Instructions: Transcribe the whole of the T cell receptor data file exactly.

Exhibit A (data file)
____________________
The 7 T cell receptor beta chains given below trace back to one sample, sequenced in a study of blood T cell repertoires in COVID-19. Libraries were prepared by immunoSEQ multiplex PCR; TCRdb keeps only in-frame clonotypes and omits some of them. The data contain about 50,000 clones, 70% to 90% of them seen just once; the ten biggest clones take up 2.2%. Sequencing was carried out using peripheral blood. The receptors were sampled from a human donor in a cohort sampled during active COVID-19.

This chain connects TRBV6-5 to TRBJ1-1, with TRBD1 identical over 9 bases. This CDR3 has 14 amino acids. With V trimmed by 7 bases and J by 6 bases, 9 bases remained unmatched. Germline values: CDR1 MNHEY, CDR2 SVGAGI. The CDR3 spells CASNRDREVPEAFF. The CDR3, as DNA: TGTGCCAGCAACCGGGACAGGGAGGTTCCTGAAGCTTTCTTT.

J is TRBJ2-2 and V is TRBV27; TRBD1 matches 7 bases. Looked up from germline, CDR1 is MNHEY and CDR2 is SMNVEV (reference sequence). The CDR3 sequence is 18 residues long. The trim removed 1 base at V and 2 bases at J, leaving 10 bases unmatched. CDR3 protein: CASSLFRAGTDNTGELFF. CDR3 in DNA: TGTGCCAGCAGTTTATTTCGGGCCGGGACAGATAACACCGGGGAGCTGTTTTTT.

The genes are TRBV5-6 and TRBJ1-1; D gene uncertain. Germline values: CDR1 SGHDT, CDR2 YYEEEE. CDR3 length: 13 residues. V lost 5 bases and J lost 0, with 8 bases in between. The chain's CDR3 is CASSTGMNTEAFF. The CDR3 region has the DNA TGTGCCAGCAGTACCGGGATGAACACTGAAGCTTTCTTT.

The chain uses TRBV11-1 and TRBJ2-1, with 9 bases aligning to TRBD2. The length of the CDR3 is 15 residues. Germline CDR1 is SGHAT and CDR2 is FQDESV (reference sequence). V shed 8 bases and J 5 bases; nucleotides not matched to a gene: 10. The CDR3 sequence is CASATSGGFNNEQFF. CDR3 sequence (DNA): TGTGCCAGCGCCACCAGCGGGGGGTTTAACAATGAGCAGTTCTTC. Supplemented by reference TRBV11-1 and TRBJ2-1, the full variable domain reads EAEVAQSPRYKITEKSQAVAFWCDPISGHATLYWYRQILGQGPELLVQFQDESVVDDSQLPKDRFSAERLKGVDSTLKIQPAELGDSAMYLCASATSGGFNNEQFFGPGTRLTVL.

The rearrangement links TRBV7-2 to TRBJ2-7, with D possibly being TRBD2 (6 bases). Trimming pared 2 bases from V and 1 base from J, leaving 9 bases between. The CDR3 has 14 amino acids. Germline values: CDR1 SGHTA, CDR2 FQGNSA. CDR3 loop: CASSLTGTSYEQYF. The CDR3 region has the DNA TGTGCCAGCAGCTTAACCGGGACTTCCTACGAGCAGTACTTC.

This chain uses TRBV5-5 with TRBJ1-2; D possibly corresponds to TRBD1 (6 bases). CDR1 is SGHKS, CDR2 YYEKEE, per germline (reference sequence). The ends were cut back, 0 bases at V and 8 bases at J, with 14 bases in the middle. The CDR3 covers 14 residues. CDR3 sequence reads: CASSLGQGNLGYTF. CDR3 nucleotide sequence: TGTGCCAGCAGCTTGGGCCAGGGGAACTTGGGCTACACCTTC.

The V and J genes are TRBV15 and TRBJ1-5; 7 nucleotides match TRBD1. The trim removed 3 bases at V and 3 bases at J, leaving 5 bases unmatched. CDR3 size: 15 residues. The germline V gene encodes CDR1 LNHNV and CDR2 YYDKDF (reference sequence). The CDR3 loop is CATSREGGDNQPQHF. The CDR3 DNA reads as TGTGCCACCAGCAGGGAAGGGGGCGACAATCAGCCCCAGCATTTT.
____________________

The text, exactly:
The 7 T cell receptor beta chains given below trace back to one sample, sequenced in a study of blood T cell repertoires in COVID-19. Libraries were prepared by immunoSEQ multiplex PCR; TCRdb keeps only in-frame clonotypes and omits some of them. The data contain about 50,000 clones, 70% to 90% of them seen just once; the ten biggest clones take up 2.2%. Sequencing was carried out using peripheral blood. The receptors were sampled from a human donor in a cohort sampled during active COVID-19.

This chain connects TRBV6-5 to TRBJ1-1, with TRBD1 identical over 9 bases. This CDR3 has 14 amino acids. With V trimmed by 7 bases and J by 6 bases, 9 bases remained unmatched. Germline values: CDR1 MNHEY, CDR2 SVGAGI. The CDR3 spells CASNRDREVPEAFF. The CDR3, as DNA: TGTGCCAGCAACCGGGACAGGGAGGTTCCTGAAGCTTTCTTT.

J is TRBJ2-2 and V is TRBV27; TRBD1 matches 7 bases. Looked up from germline, CDR1 is MNHEY and CDR2 is SMNVEV (reference sequence). The CDR3 sequence is 18 residues long. The trim removed 1 base at V and 2 bases at J, leaving 10 bases unmatched. CDR3 protein: CASSLFRAGTDNTGELFF. CDR3 in DNA: TGTGCCAGCAGTTTATTTCGGGCCGGGACAGATAACACCGGGGAGCTGTTTTTT.

The genes are TRBV5-6 and TRBJ1-1; D gene uncertain. Germline values: CDR1 SGHDT, CDR2 YYEEEE. CDR3 length: 13 residues. V lost 5 bases and J lost 0, with 8 bases in between. The chain's CDR3 is CASSTGMNTEAFF. The CDR3 region has the DNA TGTGCCAGCAGTACCGGGATGAACACTGAAGCTTTCTTT.

The chain uses TRBV11-1 and TRBJ2-1, with 9 bases aligning to TRBD2. The length of the CDR3 is 15 residues. Germline CDR1 is SGHAT and CDR2 is FQDESV (reference sequence). V shed 8 bases and J 5 bases; nucleotides not matched to a gene: 10. The CDR3 sequence is CASATSGGFNNEQFF. CDR3 sequence (DNA): TGTGCCAGCGCCACCAGCGGGGGGTTTAACAATGAGCAGTTCTTC. Supplemented by reference TRBV11-1 and TRBJ2-1, the full variable domain reads EAEVAQSPRYKITEKSQAVAFWCDPISGHATLYWYRQILGQGPELLVQFQDESVVDDSQLPKDRFSAERLKGVDSTLKIQPAELGDSAMYLCASATSGGFNNEQFFGPGTRLTVL.

The rearrangement links TRBV7-2 to TRBJ2-7, with D possibly being TRBD2 (6 bases). Trimming pared 2 bases from V and 1 base from J, leaving 9 bases between. The CDR3 has 14 amino acids. Germline values: CDR1 SGHTA, CDR2 FQGNSA. CDR3 loop: CASSLTGTSYEQYF. The CDR3 region has the DNA TGTGCCAGCAGCTTAACCGGGACTTCCTACGAGCAGTACTTC.

This chain uses TRBV5-5 with TRBJ1-2; D possibly corresponds to TRBD1 (6 bases). CDR1 is SGHKS, CDR2 YYEKEE, per germline (reference sequence). The ends were cut back, 0 bases at V and 8 bases at J, with 14 bases in the middle. The CDR3 covers 14 residues. CDR3 sequence reads: CASSLGQGNLGYTF. CDR3 nucleotide sequence: TGTGCCAGCAGCTTGGGCCAGGGGAACTTGGGCTACACCTTC.

The V and J genes are TRBV15 and TRBJ1-5; 7 nucleotides match TRBD1. The trim removed 3 bases at V and 3 bases at J, leaving 5 bases unmatched. CDR3 size: 15 residues. The germline V gene encodes CDR1 LNHNV and CDR2 YYDKDF (reference sequence). The CDR3 loop is CATSREGGDNQPQHF. The CDR3 DNA reads as TGTGCCACCAGCAGGGAAGGGGGCGACAATCAGCCCCAGCATTTT.